On February 3, 2011, the SEC charged AXA Rosenberg Group LLC (“ARG”), AXA Rosenberg Investment Management LLC (“ARIM”) and Barr Rosenberg Research Center LLC (“BRRC”) with securities fraud for concealing a significant error in the computer code of the quantitative investment model that they used to manage client assets.

ARIM, a registered investment adviser, used the quantitative investment model that was created by BRRC to manage client portfolios. The SEC found that a material error that disabled one of the model’s key components for managing risk was introduced into the model in April 2007. The error was not discovered until June 2009. Following the discovery of the error in June 2009, instead of disclosing and fixing the error immediately, according to the SEC, a senior ARG and BRRC official directed others to keep quiet about the error and declined to fix the error at that time. According to the SEC, the error was eventually fixed for all portfolios by November 2009, but clients were not notified of the error until April 15, 2010.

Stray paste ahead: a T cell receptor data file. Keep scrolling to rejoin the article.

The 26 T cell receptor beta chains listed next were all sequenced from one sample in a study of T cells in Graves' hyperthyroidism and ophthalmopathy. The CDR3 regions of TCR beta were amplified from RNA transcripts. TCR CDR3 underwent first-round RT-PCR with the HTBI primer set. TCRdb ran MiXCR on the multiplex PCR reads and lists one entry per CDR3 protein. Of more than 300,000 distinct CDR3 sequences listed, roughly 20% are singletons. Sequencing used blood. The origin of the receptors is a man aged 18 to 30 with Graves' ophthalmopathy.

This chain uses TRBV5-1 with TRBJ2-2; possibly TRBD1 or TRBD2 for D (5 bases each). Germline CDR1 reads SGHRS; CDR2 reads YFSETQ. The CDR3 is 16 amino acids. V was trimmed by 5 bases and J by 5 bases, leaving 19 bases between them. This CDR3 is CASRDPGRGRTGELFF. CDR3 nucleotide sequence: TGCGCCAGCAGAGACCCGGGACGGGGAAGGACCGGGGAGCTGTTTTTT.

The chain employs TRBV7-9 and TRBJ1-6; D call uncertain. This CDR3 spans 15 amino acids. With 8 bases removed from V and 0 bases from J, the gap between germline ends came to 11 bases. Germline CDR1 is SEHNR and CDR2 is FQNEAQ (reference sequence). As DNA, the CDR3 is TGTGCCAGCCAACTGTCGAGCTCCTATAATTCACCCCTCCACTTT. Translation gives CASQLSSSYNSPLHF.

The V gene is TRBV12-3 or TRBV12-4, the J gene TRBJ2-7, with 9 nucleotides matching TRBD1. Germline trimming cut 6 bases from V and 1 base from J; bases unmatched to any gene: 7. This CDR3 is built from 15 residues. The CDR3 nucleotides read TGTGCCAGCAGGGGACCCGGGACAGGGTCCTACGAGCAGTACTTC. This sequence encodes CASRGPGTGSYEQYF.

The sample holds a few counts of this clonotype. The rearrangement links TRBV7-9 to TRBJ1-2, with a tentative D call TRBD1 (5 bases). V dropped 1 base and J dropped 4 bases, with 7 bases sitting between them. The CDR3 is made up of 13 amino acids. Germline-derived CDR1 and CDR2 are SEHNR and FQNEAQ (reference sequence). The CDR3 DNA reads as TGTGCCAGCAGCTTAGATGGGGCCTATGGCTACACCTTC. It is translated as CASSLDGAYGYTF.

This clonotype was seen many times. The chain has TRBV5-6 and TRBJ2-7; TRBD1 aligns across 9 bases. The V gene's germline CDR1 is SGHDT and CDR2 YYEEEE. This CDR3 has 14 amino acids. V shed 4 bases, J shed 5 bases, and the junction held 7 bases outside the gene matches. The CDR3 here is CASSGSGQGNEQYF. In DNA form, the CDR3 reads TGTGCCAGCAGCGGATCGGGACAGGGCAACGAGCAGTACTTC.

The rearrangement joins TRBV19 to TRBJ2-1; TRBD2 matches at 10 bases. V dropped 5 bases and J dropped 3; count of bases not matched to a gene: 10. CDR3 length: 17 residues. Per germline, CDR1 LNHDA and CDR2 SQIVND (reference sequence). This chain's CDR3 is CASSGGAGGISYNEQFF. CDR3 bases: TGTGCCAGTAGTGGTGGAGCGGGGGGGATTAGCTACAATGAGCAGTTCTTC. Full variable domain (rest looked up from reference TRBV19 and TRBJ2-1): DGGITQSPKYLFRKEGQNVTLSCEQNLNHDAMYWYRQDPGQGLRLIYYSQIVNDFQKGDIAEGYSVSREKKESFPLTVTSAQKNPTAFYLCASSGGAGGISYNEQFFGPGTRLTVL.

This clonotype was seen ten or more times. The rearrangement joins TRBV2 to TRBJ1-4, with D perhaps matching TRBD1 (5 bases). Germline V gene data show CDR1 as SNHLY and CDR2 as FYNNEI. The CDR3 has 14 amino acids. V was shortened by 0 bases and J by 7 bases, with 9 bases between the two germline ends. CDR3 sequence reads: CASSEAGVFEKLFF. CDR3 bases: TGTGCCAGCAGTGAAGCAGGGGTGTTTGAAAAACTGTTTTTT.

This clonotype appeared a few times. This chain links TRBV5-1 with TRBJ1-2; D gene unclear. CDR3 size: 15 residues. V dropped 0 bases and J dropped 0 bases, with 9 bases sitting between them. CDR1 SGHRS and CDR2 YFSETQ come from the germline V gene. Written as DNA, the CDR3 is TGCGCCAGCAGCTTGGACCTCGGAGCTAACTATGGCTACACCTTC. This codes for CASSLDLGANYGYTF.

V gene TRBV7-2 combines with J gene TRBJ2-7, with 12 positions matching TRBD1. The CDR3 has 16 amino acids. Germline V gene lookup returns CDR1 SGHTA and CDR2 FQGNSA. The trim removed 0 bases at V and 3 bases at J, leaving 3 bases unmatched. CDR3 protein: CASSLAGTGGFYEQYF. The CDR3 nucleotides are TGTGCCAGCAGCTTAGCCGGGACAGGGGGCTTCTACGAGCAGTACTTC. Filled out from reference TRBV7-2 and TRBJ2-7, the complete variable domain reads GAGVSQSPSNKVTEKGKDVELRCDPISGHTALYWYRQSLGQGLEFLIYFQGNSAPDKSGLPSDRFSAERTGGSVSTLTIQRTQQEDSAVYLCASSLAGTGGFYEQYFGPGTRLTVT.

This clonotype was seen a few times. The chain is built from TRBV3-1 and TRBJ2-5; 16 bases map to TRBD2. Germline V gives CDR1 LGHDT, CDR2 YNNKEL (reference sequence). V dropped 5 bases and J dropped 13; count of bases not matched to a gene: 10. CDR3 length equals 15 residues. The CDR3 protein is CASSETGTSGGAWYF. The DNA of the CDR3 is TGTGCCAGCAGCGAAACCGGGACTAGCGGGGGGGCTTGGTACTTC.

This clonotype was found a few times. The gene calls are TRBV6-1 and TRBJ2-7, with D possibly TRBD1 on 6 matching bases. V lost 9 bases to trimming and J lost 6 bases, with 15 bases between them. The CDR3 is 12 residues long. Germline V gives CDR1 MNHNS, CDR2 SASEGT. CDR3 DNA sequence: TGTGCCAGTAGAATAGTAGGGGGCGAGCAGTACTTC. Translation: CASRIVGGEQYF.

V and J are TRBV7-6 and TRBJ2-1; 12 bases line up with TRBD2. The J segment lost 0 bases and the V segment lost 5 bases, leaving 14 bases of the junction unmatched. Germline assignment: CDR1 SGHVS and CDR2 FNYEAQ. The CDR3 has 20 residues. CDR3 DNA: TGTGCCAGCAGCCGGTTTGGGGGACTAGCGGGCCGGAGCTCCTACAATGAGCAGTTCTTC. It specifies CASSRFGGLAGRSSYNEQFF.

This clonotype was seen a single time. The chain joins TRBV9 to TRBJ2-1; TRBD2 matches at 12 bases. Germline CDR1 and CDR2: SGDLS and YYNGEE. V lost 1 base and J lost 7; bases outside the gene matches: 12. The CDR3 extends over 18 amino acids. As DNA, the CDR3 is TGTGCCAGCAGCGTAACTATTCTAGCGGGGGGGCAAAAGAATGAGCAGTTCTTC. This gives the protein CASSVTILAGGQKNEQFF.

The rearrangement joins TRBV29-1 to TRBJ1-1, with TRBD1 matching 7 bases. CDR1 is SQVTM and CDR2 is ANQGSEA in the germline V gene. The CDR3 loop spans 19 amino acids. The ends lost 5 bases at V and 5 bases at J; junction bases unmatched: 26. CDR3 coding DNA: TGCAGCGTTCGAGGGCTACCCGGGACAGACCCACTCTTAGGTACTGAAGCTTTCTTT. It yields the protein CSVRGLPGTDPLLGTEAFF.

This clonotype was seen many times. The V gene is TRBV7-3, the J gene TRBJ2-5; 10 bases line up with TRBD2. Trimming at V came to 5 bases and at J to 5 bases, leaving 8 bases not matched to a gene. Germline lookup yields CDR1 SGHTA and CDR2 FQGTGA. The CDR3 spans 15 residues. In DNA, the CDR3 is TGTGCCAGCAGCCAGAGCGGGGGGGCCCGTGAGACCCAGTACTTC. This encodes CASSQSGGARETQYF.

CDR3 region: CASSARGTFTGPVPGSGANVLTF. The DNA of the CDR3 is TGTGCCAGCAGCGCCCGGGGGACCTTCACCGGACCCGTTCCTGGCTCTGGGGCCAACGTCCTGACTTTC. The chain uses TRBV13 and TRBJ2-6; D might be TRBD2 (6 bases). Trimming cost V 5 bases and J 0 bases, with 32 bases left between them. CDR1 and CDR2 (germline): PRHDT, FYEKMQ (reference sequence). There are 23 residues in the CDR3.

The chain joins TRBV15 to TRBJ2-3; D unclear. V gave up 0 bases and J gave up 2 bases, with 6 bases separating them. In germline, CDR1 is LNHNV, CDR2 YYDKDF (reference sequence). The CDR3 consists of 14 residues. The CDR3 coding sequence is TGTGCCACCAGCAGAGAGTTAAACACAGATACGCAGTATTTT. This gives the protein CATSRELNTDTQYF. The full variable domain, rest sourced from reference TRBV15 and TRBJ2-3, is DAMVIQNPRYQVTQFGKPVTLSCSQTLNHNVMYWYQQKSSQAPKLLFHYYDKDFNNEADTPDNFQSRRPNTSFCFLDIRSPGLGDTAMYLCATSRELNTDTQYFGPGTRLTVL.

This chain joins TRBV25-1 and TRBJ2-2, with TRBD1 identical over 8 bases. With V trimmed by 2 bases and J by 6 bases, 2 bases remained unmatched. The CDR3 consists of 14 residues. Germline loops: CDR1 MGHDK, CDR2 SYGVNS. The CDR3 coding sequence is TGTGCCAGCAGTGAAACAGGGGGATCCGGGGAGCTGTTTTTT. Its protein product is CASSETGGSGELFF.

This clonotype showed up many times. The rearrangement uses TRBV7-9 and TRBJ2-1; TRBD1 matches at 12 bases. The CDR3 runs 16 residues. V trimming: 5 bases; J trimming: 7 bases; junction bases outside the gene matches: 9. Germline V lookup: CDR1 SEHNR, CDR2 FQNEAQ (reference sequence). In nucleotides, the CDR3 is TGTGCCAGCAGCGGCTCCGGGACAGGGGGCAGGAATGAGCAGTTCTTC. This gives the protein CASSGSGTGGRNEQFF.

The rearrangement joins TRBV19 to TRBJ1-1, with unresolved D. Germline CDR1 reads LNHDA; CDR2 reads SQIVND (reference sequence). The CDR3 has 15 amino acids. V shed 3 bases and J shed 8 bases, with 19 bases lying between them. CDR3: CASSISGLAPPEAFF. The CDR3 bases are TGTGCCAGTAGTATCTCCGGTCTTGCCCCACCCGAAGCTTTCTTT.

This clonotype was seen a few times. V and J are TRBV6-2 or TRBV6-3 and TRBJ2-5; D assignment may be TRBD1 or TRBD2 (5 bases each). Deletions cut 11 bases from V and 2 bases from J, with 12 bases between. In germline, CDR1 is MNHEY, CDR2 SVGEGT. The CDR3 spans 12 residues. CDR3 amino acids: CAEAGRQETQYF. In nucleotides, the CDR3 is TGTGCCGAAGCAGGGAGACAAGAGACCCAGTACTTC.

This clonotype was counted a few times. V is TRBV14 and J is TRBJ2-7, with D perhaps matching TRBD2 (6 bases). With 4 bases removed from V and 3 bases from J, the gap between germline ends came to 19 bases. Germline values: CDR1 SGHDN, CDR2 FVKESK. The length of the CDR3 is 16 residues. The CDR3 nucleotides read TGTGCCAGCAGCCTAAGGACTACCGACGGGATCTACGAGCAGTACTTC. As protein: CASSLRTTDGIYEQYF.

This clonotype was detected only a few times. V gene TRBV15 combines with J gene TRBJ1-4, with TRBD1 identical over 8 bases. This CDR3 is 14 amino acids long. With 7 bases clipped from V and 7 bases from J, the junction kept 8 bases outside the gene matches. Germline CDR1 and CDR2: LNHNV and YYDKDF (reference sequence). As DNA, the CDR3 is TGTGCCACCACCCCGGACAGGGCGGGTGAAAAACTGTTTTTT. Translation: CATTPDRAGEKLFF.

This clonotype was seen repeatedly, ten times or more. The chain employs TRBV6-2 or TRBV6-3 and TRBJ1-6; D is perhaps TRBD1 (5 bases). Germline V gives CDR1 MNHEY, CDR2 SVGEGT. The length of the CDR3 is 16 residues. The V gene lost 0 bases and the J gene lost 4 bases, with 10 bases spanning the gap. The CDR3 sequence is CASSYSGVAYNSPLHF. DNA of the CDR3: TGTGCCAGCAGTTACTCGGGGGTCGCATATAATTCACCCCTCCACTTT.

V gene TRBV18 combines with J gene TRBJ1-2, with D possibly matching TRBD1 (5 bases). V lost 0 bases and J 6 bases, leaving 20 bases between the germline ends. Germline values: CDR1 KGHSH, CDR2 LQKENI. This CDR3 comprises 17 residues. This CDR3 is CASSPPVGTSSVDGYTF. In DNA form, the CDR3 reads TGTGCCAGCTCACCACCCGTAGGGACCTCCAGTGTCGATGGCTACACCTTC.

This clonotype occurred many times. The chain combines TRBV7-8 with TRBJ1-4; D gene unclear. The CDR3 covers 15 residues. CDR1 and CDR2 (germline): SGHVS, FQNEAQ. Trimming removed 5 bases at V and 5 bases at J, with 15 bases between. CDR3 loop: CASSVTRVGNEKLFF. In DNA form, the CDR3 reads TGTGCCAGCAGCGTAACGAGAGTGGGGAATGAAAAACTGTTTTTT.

The SEC found that ARG, BRRC and ARIM made material misrepresentations and omissions about the error to ARIM's clients by failing to disclose the error and its impact on client performance, attributing the model's underperformance to market volatility rather than the error and misrepresenting the model's ability to control risks. In addition, the SEC found that BRRC did not have reasonable compliance procedures in place to ensure that the model would assess certain risk factors as intended, since BRRC did not have procedures in place to ensure coding functioned properly and in the manner represented to clients. ARG, BRRC and ARIM agreed to pay $217 million to harmed clients plus a $25 million penalty, and to hire an independent consultant with expertise in quantitative investment techniques to review disclosures and enhance the role of compliance personnel.